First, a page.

While its early March release date had me wondering if it would be able to pull that off, Disney's "Zootopia" does that and then some. Playing equally well to viewers of all ages, featuring well-drawn characters (literally and figuratively), providing plenty of laughs, and inserting societal messages without ever feel preachy or heavy-handed, it's the best film so far of 2016 and should easily be at or near the top of the list for Best Animated Film come award season next December and beyond.

On its most superficial and kid-friendly level, it's about a young rabbit (terrifically voiced by Ginnifer Goodwin) who lives in a world apparently devoid of humans but filled with a menagerie of animals who otherwise behave, speak and even dress like people. From the time she was just a little bunny, she's had to contend with bullies (lesson one) and being told not to dream too big and just accept her lot in life (lesson two).

But she's always wanted to be a police officer, and despite the long odds due to her comparatively diminutive size and the track record of no rabbits having ever served before, she enters the police academy and eventually graduates as a full cop to work in the titular metropolis.

Her dreams seem dashed, though, when her gruff police chief boss (Idris Elba) assigns her to be the local meter maid and then fires her for going above and beyond her limited call of duty in capturing a petty thief (Alan Tudyk). As the third lesson plays out, happenstance provides her the opportunity for a second chance in solving a missing animal case.

The only problem is she's given just 48 hours to do so and her unofficial partner is a streetwise con artist fox (a perfectly cast Jason Bateman for the related vocal work) who she must force to assist her. Along the way, they eventually figure out what's been happening, only to have her say something that's misinterpreted and results in species profiling (yet another lesson).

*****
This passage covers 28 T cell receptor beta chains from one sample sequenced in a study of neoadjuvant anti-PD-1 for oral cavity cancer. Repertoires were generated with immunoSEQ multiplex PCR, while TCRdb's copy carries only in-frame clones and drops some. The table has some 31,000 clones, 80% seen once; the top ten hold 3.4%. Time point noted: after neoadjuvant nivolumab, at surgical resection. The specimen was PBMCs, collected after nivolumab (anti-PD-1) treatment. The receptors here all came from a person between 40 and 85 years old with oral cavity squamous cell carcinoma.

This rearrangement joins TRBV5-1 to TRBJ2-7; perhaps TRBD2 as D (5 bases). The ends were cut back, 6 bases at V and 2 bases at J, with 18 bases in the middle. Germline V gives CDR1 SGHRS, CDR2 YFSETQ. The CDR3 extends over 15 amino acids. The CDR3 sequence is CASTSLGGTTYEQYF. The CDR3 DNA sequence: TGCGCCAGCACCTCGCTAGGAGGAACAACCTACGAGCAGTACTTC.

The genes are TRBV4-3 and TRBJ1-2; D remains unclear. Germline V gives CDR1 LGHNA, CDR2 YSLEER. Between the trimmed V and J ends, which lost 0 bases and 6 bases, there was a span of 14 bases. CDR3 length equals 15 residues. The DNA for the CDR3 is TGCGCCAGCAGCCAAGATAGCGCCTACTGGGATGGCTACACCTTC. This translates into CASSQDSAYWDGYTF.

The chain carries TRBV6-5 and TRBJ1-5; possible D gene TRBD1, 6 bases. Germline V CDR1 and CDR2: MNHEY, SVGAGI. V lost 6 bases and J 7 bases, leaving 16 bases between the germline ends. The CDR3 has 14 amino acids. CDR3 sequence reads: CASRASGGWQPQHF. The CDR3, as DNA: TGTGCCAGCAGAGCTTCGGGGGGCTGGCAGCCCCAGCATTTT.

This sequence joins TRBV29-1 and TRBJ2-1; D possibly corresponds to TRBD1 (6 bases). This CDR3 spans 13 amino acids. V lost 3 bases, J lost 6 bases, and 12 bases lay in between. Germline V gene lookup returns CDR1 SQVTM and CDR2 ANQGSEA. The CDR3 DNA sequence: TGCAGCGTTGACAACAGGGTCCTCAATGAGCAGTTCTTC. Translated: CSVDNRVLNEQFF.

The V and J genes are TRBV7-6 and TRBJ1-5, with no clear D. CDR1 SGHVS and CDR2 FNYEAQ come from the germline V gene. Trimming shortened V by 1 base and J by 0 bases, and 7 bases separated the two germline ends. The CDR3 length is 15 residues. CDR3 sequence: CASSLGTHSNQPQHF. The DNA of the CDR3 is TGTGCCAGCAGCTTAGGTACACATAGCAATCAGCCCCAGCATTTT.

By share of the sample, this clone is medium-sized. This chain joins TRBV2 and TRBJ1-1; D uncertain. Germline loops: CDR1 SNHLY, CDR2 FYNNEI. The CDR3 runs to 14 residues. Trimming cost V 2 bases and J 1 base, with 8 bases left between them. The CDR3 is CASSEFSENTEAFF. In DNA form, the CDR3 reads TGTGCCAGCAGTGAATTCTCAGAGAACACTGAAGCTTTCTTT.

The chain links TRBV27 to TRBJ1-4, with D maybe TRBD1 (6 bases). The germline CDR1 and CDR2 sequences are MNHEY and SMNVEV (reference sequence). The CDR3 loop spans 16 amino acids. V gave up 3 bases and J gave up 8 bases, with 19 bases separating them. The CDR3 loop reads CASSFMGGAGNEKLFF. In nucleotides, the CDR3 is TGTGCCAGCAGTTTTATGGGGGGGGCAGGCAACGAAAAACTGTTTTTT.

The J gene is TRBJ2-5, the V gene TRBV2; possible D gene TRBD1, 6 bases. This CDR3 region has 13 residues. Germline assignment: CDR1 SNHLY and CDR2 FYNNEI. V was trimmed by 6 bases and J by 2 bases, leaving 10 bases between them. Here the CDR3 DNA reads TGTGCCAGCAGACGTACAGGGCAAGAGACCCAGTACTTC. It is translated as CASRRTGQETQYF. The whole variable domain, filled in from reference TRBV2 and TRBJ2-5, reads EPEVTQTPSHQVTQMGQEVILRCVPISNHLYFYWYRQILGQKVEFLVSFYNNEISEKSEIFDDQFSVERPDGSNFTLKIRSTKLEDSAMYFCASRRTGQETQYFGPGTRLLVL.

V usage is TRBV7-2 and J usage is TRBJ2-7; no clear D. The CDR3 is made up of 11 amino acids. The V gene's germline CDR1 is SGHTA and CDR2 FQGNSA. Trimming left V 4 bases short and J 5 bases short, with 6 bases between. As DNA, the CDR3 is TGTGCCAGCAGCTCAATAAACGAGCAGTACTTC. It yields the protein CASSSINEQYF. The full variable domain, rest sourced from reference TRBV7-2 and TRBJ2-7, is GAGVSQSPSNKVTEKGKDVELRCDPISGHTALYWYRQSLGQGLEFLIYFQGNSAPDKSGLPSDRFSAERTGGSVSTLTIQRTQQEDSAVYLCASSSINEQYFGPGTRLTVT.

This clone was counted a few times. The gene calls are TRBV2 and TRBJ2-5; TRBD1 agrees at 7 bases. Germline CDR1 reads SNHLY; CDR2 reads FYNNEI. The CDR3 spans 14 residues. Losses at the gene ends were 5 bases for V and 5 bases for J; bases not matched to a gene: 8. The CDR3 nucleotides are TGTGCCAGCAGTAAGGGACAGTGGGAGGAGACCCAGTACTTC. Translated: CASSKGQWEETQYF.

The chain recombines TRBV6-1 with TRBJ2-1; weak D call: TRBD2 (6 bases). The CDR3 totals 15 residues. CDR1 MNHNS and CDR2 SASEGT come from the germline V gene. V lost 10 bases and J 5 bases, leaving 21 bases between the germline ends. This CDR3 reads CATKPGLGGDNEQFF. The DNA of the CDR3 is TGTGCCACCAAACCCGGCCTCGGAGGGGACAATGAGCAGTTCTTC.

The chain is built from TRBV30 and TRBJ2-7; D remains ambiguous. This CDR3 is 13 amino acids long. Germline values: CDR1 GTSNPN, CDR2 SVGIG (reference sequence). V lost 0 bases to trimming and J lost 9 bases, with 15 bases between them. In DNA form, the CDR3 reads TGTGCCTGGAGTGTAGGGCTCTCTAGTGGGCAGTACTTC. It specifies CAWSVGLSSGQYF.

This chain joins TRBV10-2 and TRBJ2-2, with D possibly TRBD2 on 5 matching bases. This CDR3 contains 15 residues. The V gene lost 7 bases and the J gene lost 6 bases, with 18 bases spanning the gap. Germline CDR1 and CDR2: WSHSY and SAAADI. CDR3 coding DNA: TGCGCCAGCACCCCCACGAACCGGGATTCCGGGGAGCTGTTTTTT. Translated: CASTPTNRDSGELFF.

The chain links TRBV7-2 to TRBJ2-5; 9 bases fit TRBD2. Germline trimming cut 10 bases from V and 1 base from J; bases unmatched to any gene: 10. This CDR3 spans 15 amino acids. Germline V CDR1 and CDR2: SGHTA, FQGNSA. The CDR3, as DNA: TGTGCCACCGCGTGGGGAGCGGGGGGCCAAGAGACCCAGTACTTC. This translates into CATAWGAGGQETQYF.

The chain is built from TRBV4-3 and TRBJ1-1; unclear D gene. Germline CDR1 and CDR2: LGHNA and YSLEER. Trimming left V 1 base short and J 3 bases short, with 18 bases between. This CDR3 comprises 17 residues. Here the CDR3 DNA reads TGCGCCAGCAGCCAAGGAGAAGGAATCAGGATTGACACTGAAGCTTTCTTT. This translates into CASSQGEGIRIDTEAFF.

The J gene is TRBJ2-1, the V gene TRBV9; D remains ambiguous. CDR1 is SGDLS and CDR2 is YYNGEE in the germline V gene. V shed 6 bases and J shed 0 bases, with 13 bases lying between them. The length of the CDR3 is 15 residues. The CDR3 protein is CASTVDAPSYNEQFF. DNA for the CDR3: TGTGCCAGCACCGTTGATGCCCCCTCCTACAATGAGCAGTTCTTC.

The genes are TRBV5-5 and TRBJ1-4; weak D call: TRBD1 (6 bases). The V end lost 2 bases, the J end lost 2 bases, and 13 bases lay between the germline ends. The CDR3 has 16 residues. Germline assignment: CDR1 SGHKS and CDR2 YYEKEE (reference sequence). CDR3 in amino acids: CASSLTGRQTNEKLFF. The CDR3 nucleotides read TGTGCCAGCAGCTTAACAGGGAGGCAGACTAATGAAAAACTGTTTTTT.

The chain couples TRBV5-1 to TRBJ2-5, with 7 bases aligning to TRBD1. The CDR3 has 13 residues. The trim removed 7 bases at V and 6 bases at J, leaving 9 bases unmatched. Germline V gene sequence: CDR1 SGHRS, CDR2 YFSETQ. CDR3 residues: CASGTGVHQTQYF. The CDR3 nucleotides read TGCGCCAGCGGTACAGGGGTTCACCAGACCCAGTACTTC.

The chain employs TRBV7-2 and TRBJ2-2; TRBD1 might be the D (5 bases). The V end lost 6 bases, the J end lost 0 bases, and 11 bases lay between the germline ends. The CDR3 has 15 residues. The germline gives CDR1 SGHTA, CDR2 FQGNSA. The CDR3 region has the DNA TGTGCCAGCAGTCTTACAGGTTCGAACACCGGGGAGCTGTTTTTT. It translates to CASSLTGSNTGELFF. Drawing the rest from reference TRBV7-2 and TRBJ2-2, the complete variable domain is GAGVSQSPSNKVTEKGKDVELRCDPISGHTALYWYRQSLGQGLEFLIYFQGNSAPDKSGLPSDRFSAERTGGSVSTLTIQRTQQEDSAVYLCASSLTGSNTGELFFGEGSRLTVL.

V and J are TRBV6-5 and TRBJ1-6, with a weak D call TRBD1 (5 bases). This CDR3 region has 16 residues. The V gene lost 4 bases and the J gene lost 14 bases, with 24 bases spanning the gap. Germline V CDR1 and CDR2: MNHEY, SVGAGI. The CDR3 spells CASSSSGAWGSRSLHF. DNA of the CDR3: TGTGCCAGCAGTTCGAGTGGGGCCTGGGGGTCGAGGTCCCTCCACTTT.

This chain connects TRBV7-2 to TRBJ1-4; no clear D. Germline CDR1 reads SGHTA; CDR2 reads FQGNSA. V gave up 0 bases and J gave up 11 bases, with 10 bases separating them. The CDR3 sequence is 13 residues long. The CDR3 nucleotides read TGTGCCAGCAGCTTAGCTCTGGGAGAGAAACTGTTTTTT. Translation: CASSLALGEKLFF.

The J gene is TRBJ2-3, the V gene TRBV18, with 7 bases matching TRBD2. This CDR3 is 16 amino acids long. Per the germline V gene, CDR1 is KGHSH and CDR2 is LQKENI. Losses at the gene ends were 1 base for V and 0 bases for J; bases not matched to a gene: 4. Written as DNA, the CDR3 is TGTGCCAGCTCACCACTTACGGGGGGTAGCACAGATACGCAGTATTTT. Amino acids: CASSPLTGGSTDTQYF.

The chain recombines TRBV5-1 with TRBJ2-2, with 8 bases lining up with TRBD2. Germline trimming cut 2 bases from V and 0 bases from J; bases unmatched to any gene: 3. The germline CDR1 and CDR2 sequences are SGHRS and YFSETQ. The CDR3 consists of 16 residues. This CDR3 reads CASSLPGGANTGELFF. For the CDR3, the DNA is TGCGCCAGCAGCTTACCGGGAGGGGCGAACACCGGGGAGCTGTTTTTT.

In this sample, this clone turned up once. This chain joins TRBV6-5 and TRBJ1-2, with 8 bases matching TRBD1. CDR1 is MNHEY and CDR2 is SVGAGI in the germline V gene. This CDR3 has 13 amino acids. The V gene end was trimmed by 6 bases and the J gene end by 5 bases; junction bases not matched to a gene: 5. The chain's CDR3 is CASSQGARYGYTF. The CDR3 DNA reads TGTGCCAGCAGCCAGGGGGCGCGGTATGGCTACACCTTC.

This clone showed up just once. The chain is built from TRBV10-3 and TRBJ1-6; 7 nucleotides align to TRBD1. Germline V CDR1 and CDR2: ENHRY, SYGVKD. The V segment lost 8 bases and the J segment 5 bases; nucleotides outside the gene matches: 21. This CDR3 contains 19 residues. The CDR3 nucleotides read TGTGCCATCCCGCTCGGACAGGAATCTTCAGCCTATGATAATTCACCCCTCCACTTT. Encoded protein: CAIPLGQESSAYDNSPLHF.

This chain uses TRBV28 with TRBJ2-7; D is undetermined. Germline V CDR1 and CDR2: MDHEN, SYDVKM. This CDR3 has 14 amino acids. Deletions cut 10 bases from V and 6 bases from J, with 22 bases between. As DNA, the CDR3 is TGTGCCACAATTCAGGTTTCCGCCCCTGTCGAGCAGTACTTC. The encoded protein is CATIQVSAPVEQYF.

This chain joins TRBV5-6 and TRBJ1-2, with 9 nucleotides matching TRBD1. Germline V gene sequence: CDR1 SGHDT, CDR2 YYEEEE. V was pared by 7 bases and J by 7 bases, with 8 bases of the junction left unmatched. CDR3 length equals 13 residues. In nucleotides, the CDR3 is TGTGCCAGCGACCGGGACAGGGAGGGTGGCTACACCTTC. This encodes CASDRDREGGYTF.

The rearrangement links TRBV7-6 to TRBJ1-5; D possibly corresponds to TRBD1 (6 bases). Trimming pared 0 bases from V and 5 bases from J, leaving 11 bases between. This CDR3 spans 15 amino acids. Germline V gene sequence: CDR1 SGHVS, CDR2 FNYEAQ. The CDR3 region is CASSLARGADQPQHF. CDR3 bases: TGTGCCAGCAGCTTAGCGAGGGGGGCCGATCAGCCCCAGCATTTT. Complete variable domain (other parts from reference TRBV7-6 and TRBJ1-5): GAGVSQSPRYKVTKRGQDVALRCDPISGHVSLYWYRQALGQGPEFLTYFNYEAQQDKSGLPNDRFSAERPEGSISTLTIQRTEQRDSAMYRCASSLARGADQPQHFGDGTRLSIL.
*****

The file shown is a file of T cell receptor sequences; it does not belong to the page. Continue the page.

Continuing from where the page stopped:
All of those lessons might make this sound like a school project, but directors Byron Howard and Rich Moore and co-director Jared Bush -- working from a screenplay penned by Bush & Phil Johnston -- handle it so well that such thematic elements seamlessly blend into the rest of the material to such a degree that most kids won't even notice and few, if any adults will mind.

Along the way, the myriad of comedic elements (be that a spoof of cop movies, mismatched buddy flicks, "The Godfather," "Breaking Bad" and what really makes the DMV the closest thing to torture this side of you know where, and much, much more) will make this offering highly entertaining for teens and adults.

The computer animation is colorful and lush to behold, the character are fun and funny to watch, the vocal work is terrific, the story is always engaging, the tempo never lags, and the various messages and lesson hit just the right notes. All of which means this is a pretty terrific flick.

While real life zoos sometimes struggle to find a balance between entertainment and enlightenment for kids and adults alike, this latest offering in the ever-growing pantheon of talking animals flicks finds the perfect balance. As a result, "Zootopia" rates as a 7.5 out of 10.

Reviewed February 18, 2016 / Posted March 4, 2016